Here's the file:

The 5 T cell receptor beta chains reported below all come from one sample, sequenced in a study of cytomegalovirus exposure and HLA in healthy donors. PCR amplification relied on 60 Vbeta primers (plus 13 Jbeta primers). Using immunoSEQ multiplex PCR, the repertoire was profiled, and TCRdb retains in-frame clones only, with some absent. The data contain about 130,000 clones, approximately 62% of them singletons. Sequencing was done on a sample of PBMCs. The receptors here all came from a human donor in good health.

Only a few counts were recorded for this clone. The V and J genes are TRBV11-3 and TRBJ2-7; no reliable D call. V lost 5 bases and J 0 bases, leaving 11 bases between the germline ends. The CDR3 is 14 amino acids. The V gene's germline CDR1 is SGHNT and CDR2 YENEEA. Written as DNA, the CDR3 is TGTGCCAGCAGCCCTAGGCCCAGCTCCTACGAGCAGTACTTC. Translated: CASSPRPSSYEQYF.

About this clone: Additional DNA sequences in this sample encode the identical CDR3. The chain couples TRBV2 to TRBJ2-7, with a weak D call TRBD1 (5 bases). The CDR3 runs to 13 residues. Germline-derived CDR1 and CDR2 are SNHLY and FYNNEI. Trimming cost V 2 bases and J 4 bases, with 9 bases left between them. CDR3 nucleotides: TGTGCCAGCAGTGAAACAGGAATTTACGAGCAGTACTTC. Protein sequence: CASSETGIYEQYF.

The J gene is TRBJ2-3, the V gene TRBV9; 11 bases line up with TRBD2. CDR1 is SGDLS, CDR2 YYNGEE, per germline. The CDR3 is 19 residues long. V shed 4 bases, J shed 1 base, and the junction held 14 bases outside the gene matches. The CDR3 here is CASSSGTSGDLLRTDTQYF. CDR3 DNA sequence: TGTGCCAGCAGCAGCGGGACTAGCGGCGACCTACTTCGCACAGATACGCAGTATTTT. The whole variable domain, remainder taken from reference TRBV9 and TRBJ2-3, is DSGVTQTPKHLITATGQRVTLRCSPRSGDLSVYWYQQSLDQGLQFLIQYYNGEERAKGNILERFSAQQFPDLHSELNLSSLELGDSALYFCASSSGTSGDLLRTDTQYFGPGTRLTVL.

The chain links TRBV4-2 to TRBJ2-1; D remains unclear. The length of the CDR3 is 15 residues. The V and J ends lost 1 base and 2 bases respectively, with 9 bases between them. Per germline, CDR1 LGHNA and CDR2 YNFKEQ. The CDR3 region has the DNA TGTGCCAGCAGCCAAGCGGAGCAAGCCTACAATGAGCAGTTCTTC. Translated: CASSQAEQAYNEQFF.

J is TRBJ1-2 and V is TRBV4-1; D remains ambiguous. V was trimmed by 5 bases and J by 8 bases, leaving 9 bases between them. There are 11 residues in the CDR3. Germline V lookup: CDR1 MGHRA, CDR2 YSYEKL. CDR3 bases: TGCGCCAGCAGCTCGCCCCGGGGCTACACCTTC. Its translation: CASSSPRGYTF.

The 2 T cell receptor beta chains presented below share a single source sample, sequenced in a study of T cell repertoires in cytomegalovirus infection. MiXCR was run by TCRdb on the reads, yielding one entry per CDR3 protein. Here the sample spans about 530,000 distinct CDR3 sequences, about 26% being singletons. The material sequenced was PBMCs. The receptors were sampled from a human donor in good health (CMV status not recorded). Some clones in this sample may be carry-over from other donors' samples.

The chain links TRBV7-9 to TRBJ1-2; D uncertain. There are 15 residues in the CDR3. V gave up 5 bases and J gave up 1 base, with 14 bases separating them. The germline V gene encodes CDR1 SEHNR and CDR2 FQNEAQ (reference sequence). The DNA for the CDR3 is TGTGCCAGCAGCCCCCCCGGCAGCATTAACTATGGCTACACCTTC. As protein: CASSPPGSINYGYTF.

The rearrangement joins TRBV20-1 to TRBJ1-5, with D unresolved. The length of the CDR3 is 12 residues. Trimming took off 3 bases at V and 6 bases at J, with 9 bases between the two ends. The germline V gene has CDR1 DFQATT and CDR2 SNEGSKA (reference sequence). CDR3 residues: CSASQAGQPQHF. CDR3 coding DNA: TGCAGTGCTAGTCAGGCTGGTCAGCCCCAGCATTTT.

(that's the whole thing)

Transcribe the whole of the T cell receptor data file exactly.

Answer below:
The 5 T cell receptor beta chains reported below all come from one sample, sequenced in a study of cytomegalovirus exposure and HLA in healthy donors. PCR amplification relied on 60 Vbeta primers (plus 13 Jbeta primers). Using immunoSEQ multiplex PCR, the repertoire was profiled, and TCRdb retains in-frame clones only, with some absent. The data contain about 130,000 clones, approximately 62% of them singletons. Sequencing was done on a sample of PBMCs. The receptors here all came from a human donor in good health.

Only a few counts were recorded for this clone. The V and J genes are TRBV11-3 and TRBJ2-7; no reliable D call. V lost 5 bases and J 0 bases, leaving 11 bases between the germline ends. The CDR3 is 14 amino acids. The V gene's germline CDR1 is SGHNT and CDR2 YENEEA. Written as DNA, the CDR3 is TGTGCCAGCAGCCCTAGGCCCAGCTCCTACGAGCAGTACTTC. Translated: CASSPRPSSYEQYF.

About this clone: Additional DNA sequences in this sample encode the identical CDR3. The chain couples TRBV2 to TRBJ2-7, with a weak D call TRBD1 (5 bases). The CDR3 runs to 13 residues. Germline-derived CDR1 and CDR2 are SNHLY and FYNNEI. Trimming cost V 2 bases and J 4 bases, with 9 bases left between them. CDR3 nucleotides: TGTGCCAGCAGTGAAACAGGAATTTACGAGCAGTACTTC. Protein sequence: CASSETGIYEQYF.

The J gene is TRBJ2-3, the V gene TRBV9; 11 bases line up with TRBD2. CDR1 is SGDLS, CDR2 YYNGEE, per germline. The CDR3 is 19 residues long. V shed 4 bases, J shed 1 base, and the junction held 14 bases outside the gene matches. The CDR3 here is CASSSGTSGDLLRTDTQYF. CDR3 DNA sequence: TGTGCCAGCAGCAGCGGGACTAGCGGCGACCTACTTCGCACAGATACGCAGTATTTT. The whole variable domain, remainder taken from reference TRBV9 and TRBJ2-3, is DSGVTQTPKHLITATGQRVTLRCSPRSGDLSVYWYQQSLDQGLQFLIQYYNGEERAKGNILERFSAQQFPDLHSELNLSSLELGDSALYFCASSSGTSGDLLRTDTQYFGPGTRLTVL.

The chain links TRBV4-2 to TRBJ2-1; D remains unclear. The length of the CDR3 is 15 residues. The V and J ends lost 1 base and 2 bases respectively, with 9 bases between them. Per germline, CDR1 LGHNA and CDR2 YNFKEQ. The CDR3 region has the DNA TGTGCCAGCAGCCAAGCGGAGCAAGCCTACAATGAGCAGTTCTTC. Translated: CASSQAEQAYNEQFF.

J is TRBJ1-2 and V is TRBV4-1; D remains ambiguous. V was trimmed by 5 bases and J by 8 bases, leaving 9 bases between them. There are 11 residues in the CDR3. Germline V lookup: CDR1 MGHRA, CDR2 YSYEKL. CDR3 bases: TGCGCCAGCAGCTCGCCCCGGGGCTACACCTTC. Its translation: CASSSPRGYTF.

The 2 T cell receptor beta chains presented below share a single source sample, sequenced in a study of T cell repertoires in cytomegalovirus infection. MiXCR was run by TCRdb on the reads, yielding one entry per CDR3 protein. Here the sample spans about 530,000 distinct CDR3 sequences, about 26% being singletons. The material sequenced was PBMCs. The receptors were sampled from a human donor in good health (CMV status not recorded). Some clones in this sample may be carry-over from other donors' samples.

The chain links TRBV7-9 to TRBJ1-2; D uncertain. There are 15 residues in the CDR3. V gave up 5 bases and J gave up 1 base, with 14 bases separating them. The germline V gene encodes CDR1 SEHNR and CDR2 FQNEAQ (reference sequence). The DNA for the CDR3 is TGTGCCAGCAGCCCCCCCGGCAGCATTAACTATGGCTACACCTTC. As protein: CASSPPGSINYGYTF.

The rearrangement joins TRBV20-1 to TRBJ1-5, with D unresolved. The length of the CDR3 is 12 residues. Trimming took off 3 bases at V and 6 bases at J, with 9 bases between the two ends. The germline V gene has CDR1 DFQATT and CDR2 SNEGSKA (reference sequence). CDR3 residues: CSASQAGQPQHF. CDR3 coding DNA: TGCAGTGCTAGTCAGGCTGGTCAGCCCCAGCATTTT.